Most businesses today have a little issue collecting data; the challenging—and time-consuming—part is deciding what to do with it. Even excellent firms struggle to develop wise business judgments following careful data analysis. A decision support system (DSS) is beneficial in bridging the gap between data analytics and choices.

A DSS may assist businesses in navigating their data environment and feeling confident in their judgments when decision-making methods aren’t functioning. Data is collected, analyzed, and included in thorough reports using a DSS. Artificial intelligence (AI), people, decision-makers, or a combination may control the decision-support system technique entirely.

Businesses may employ augmented analytics, or artificial intelligence-based decision-making approaches, as a potent tool to leverage data to make wise business choices confidently.

Decision support systems come in various shapes and sizes, from a robo-advisor guiding young investors in the stock market to an internet streaming service suggesting TV shows.

Below are a few examples of real-world applications for AI-powered DSS called intelligent decision support systems (IDSS).


One excellent example of decision support systems in financial technology is robo-advisors. Besides an initial self-assessment procedure to choose investment possibilities, financial robo-advisors use economic models to manage online investment portfolios with little human input or engineering.

This kind of DSS outsources investment suggestions to appeal to the customer and employs AI to provide guidance based on previous results.


To aid in identifying cancer, radiologists utilize clinical decision support systems through AI-powered image processing software. Health informatics management, including the upkeep and assessment of research data about particular protocols, preventive treatment, and disease diagnosis, may also be done using DSS.

DSS may assist healthcare organizations in analyzing patient data to enhance company performance, patient outcomes, and healthcare costs.


When marketers utilize AI-powered decision support systems to construct buyer personas by examining how customers engage with various brand features or across many brands, this is another example of a knowledge-based intelligent assistance system.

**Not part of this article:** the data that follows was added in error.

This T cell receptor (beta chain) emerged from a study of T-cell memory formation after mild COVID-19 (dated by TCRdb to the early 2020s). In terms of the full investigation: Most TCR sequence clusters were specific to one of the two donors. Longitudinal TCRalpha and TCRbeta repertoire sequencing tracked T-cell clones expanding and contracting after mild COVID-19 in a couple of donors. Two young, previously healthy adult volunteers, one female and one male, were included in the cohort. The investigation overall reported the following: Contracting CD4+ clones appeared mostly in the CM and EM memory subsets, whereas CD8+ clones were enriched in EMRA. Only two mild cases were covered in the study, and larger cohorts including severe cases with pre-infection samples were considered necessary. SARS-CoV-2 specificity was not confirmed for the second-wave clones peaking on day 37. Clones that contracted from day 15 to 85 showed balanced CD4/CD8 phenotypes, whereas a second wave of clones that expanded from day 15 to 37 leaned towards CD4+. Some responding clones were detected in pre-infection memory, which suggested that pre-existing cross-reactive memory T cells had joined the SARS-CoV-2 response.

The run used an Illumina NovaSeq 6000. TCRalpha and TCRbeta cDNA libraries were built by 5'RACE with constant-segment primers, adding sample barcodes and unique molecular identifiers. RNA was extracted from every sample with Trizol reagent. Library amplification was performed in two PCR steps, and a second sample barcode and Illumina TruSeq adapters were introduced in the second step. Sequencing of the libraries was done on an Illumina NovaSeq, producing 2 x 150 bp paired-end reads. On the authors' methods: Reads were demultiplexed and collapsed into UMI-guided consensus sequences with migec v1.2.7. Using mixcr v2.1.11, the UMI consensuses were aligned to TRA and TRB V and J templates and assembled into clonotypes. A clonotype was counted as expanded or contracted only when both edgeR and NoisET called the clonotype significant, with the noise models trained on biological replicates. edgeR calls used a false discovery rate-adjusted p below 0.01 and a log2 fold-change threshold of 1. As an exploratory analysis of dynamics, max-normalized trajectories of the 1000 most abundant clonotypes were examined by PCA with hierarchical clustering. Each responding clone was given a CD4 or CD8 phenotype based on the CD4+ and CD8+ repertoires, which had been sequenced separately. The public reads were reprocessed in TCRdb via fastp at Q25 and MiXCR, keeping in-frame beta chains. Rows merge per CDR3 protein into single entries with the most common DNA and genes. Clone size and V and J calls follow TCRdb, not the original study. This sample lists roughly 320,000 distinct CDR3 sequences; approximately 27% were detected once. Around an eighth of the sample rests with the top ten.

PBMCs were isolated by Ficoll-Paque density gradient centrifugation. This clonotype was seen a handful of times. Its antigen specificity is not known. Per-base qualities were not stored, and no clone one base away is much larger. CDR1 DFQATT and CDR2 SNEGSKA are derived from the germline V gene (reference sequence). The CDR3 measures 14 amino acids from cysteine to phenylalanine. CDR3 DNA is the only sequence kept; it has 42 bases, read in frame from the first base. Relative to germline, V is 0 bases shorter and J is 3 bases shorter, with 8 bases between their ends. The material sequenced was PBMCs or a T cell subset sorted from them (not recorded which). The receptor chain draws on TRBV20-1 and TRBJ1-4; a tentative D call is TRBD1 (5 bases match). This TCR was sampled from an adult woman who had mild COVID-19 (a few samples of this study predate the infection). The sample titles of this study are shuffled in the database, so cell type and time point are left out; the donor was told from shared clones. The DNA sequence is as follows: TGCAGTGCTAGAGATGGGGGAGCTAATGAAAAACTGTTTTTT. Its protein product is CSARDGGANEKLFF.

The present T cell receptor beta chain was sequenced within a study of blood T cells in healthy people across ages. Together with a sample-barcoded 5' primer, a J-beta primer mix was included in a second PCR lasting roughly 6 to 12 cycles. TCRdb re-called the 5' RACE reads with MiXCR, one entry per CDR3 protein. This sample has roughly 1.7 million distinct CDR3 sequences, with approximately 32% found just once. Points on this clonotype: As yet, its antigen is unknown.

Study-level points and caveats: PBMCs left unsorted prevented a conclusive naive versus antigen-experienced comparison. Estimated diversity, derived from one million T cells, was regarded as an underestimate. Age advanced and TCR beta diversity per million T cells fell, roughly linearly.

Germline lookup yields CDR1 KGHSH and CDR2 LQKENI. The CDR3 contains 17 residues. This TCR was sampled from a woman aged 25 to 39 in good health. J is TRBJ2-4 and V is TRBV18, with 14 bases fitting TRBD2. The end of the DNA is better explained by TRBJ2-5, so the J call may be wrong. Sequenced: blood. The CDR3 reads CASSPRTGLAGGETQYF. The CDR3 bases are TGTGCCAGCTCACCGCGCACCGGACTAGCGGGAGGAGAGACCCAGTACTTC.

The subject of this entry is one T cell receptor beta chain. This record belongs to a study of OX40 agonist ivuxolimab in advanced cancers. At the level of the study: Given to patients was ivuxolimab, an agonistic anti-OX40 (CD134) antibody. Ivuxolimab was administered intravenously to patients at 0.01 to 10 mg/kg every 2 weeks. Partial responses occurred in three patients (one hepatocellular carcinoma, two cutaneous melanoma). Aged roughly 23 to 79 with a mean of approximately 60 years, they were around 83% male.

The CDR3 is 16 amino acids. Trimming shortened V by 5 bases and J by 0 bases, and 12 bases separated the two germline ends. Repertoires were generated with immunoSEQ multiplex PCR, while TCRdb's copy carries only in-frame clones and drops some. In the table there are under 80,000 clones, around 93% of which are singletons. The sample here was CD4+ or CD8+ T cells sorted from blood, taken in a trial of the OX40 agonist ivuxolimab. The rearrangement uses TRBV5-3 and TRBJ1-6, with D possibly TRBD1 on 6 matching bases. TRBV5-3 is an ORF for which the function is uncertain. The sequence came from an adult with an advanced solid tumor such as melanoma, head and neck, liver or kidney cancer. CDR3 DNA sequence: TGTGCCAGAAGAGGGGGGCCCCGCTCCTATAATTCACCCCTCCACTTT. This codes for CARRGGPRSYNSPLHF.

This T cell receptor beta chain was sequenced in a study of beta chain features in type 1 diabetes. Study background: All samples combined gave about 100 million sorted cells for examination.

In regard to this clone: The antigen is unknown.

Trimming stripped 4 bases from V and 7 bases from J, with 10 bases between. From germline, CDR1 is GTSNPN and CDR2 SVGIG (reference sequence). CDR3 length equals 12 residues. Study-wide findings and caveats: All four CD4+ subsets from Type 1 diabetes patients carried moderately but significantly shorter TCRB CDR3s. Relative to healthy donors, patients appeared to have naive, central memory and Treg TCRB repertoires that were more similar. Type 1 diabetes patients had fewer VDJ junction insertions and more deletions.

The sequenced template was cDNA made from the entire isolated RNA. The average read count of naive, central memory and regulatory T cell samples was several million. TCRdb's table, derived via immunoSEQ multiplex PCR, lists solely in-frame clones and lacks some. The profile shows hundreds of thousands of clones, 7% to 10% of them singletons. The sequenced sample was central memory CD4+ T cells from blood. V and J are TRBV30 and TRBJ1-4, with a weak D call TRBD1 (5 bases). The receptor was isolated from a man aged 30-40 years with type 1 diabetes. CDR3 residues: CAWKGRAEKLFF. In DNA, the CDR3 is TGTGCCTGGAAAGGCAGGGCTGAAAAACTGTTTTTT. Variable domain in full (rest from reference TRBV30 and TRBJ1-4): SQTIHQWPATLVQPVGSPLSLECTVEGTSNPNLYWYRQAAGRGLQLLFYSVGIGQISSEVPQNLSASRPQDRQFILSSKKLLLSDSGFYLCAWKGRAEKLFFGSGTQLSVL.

DSS is used for eCommerce sites to provide customer suggestions based on factors like past purchases or browsing history. Using a decision support system, companies may provide customized recommendations based on customer information and consumption habits. For instance, many eCommerce sites will utilize the things you’ve previously seen or suggested and those other users have purchased. Using DSS for supply chain inventory forecasting may help companies keep ahead of production demand and optimize shipping for better customer satisfaction and brand reputation.


One widely utilized decision assistance system in use today is GPS. A GPS will analyze all of the alternatives and assist in planning the quickest path between two places. Most GPS systems also have real-time traffic monitoring, which aids drivers in avoiding gridlock.

Actual estate

DSS is also very useful in the real estate industry: Businesses employ decision support technologies to collect information on land, general business growth, neighbourhood pricing comparisons, and future planning.


Even farmers utilize DSS technologies to plan when to sow, fertilize, and harvest their crops according to the environment.

Artificial intelligence and decision support systems

Effective decision support systems are built on artificial intelligence. A decision support system facilitates data-based decision-making for a group or organization. Expert systems, also known as AI capabilities, automate business decision-making.

A DSS will use business information and speed up decision-making by predicting outcomes using much data. According to a list by University of Northern Iowa professor Daniel Power, many kinds of decision support systems benefit businesses depending on the information source.

Data-driven DSS is the most common type of DSS, and all management reporting systems fall into it.

Data-driven based on big datasets of both internal and external data, DSS will provide suggestions.

Model-driven: This less data-intensive method might include representational, optimization, or accounting/financial models.

Document-driven: These decision-support tools aid in document retrieval and analysis. Among these are search engines.

Knowledge-driven: These DSS advise managers to take specific actions and provide problem-solving based on a particular problem or subject. For instance, a knowledge-driven DSS tool might assist management in improved planning, result prediction, or uncertainty reduction.

Communication-driven: DSS aims to make teamwork and communication more efficient.

AI tries to work like the human brain by using artificial neural networks, which are a group of algorithms that find connections and patterns in data. Then, AI systems may develop optimization techniques to aid firms in making wise choices.

AI excels as a decision-support tool because of its predictive capabilities, which can transform unstructured data into practical guidance.


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